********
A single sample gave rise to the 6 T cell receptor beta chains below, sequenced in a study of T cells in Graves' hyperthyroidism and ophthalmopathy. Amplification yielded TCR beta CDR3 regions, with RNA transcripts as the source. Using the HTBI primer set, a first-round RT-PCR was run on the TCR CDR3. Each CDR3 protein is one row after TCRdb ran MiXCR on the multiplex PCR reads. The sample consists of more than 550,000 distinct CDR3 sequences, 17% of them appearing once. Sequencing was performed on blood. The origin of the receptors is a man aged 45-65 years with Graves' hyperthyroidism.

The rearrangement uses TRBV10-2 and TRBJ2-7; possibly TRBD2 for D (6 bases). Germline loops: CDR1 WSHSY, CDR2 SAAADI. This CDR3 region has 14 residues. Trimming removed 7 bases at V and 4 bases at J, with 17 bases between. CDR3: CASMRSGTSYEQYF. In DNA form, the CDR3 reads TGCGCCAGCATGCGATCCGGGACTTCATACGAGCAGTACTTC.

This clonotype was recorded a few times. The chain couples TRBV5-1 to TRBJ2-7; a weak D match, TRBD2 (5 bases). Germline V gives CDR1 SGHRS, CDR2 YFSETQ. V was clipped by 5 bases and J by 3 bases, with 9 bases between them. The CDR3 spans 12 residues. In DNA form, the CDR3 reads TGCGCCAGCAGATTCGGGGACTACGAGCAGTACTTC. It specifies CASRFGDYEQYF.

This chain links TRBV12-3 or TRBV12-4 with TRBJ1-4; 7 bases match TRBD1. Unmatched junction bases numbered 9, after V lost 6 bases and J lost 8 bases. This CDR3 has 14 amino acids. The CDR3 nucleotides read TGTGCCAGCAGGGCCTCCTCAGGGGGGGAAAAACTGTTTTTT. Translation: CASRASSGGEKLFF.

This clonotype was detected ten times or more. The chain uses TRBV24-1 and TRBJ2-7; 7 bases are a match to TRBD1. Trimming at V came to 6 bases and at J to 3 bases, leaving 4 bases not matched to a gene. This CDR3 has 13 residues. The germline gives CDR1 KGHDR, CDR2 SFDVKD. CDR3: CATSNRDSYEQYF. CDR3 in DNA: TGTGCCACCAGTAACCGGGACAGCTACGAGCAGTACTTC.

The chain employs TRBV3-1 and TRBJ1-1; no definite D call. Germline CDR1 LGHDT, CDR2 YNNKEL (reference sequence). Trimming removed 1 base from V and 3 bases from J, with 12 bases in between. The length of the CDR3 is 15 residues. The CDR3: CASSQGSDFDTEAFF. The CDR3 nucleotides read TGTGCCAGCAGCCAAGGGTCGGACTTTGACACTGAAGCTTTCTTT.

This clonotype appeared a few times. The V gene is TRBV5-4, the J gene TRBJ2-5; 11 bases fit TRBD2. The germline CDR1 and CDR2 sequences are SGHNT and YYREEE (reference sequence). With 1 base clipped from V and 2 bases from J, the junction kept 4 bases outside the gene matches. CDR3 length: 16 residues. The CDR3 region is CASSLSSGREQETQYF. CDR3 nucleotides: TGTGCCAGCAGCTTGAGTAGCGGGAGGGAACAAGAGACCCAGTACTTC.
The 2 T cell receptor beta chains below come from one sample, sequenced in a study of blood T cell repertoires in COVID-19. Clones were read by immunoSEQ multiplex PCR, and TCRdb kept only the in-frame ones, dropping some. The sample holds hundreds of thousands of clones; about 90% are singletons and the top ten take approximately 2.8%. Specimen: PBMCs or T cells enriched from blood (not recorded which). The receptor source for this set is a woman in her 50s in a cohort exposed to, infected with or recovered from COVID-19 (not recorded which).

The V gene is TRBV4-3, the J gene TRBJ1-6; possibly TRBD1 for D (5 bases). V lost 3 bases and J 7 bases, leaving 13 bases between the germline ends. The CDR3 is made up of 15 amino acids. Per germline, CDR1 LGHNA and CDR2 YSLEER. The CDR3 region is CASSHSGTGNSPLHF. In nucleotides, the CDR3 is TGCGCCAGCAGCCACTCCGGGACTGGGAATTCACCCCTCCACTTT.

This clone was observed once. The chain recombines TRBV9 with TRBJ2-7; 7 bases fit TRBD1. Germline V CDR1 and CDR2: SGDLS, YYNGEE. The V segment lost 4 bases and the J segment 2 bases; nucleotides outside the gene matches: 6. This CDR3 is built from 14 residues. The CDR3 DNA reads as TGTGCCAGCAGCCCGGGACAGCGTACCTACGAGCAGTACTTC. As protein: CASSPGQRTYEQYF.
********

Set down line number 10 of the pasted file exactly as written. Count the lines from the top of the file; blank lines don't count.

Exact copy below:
This clone was observed once. The chain recombines TRBV9 with TRBJ2-7; 7 bases fit TRBD1. Germline V CDR1 and CDR2: SGDLS, YYNGEE. The V segment lost 4 bases and the J segment 2 bases; nucleotides outside the gene matches: 6. This CDR3 is built from 14 residues. The CDR3 DNA reads as TGTGCCAGCAGCCCGGGACAGCGTACCTACGAGCAGTACTTC. As protein: CASSPGQRTYEQYF.